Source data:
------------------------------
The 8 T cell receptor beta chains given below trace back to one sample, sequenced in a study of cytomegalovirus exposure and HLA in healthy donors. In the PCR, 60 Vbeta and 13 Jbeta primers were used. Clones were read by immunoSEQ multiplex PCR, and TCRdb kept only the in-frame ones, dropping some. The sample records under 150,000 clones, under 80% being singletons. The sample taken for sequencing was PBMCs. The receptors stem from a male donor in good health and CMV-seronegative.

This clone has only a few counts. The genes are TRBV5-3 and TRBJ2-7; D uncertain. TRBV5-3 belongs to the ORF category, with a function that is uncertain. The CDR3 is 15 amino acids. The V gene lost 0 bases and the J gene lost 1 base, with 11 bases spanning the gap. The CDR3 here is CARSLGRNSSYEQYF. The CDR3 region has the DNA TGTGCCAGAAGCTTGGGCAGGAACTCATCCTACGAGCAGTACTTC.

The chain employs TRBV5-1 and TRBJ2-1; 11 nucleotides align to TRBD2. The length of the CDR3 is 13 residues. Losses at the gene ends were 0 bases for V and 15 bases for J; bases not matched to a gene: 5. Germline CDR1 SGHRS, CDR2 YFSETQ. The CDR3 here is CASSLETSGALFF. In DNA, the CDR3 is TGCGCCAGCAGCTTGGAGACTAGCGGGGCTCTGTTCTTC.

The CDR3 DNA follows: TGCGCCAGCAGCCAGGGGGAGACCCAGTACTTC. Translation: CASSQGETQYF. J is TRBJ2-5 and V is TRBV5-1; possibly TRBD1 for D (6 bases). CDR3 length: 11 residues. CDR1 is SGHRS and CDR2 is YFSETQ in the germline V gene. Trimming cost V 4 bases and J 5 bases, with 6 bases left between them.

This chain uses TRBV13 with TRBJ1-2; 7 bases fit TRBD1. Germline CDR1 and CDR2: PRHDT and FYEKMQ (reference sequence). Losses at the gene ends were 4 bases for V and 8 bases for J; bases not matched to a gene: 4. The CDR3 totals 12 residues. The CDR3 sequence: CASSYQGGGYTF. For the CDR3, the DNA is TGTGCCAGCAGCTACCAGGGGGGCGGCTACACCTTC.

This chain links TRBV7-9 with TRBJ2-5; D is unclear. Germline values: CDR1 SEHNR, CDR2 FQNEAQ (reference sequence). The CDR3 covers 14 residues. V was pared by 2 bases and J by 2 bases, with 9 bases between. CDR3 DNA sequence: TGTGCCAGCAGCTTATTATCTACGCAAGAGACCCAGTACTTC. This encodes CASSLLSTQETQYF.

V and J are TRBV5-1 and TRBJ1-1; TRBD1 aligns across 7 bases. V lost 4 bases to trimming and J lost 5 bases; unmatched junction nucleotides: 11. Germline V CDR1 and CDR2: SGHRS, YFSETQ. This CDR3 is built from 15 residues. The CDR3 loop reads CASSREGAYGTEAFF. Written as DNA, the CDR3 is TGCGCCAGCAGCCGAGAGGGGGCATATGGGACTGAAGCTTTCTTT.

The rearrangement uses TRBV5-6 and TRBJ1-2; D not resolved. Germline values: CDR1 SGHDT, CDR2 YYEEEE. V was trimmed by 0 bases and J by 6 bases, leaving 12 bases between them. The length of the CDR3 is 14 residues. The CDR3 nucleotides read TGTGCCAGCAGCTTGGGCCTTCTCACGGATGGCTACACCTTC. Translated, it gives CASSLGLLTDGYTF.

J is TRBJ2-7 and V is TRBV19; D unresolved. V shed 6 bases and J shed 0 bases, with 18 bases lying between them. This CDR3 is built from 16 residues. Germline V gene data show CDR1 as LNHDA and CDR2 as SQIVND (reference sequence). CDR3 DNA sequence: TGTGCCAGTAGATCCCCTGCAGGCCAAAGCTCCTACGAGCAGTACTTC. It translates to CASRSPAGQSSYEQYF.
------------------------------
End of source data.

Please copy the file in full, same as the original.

The 8 T cell receptor beta chains given below trace back to one sample, sequenced in a study of cytomegalovirus exposure and HLA in healthy donors. In the PCR, 60 Vbeta and 13 Jbeta primers were used. Clones were read by immunoSEQ multiplex PCR, and TCRdb kept only the in-frame ones, dropping some. The sample records under 150,000 clones, under 80% being singletons. The sample taken for sequencing was PBMCs. The receptors stem from a male donor in good health and CMV-seronegative.

This clone has only a few counts. The genes are TRBV5-3 and TRBJ2-7; D uncertain. TRBV5-3 belongs to the ORF category, with a function that is uncertain. The CDR3 is 15 amino acids. The V gene lost 0 bases and the J gene lost 1 base, with 11 bases spanning the gap. The CDR3 here is CARSLGRNSSYEQYF. The CDR3 region has the DNA TGTGCCAGAAGCTTGGGCAGGAACTCATCCTACGAGCAGTACTTC.

The chain employs TRBV5-1 and TRBJ2-1; 11 nucleotides align to TRBD2. The length of the CDR3 is 13 residues. Losses at the gene ends were 0 bases for V and 15 bases for J; bases not matched to a gene: 5. Germline CDR1 SGHRS, CDR2 YFSETQ. The CDR3 here is CASSLETSGALFF. In DNA, the CDR3 is TGCGCCAGCAGCTTGGAGACTAGCGGGGCTCTGTTCTTC.

The CDR3 DNA follows: TGCGCCAGCAGCCAGGGGGAGACCCAGTACTTC. Translation: CASSQGETQYF. J is TRBJ2-5 and V is TRBV5-1; possibly TRBD1 for D (6 bases). CDR3 length: 11 residues. CDR1 is SGHRS and CDR2 is YFSETQ in the germline V gene. Trimming cost V 4 bases and J 5 bases, with 6 bases left between them.

This chain uses TRBV13 with TRBJ1-2; 7 bases fit TRBD1. Germline CDR1 and CDR2: PRHDT and FYEKMQ (reference sequence). Losses at the gene ends were 4 bases for V and 8 bases for J; bases not matched to a gene: 4. The CDR3 totals 12 residues. The CDR3 sequence: CASSYQGGGYTF. For the CDR3, the DNA is TGTGCCAGCAGCTACCAGGGGGGCGGCTACACCTTC.

This chain links TRBV7-9 with TRBJ2-5; D is unclear. Germline values: CDR1 SEHNR, CDR2 FQNEAQ (reference sequence). The CDR3 covers 14 residues. V was pared by 2 bases and J by 2 bases, with 9 bases between. CDR3 DNA sequence: TGTGCCAGCAGCTTATTATCTACGCAAGAGACCCAGTACTTC. This encodes CASSLLSTQETQYF.

V and J are TRBV5-1 and TRBJ1-1; TRBD1 aligns across 7 bases. V lost 4 bases to trimming and J lost 5 bases; unmatched junction nucleotides: 11. Germline V CDR1 and CDR2: SGHRS, YFSETQ. This CDR3 is built from 15 residues. The CDR3 loop reads CASSREGAYGTEAFF. Written as DNA, the CDR3 is TGCGCCAGCAGCCGAGAGGGGGCATATGGGACTGAAGCTTTCTTT.

The rearrangement uses TRBV5-6 and TRBJ1-2; D not resolved. Germline values: CDR1 SGHDT, CDR2 YYEEEE. V was trimmed by 0 bases and J by 6 bases, leaving 12 bases between them. The length of the CDR3 is 14 residues. The CDR3 nucleotides read TGTGCCAGCAGCTTGGGCCTTCTCACGGATGGCTACACCTTC. Translated, it gives CASSLGLLTDGYTF.

J is TRBJ2-7 and V is TRBV19; D unresolved. V shed 6 bases and J shed 0 bases, with 18 bases lying between them. This CDR3 is built from 16 residues. Germline V gene data show CDR1 as LNHDA and CDR2 as SQIVND (reference sequence). CDR3 DNA sequence: TGTGCCAGTAGATCCCCTGCAGGCCAAAGCTCCTACGAGCAGTACTTC. It translates to CASRSPAGQSSYEQYF.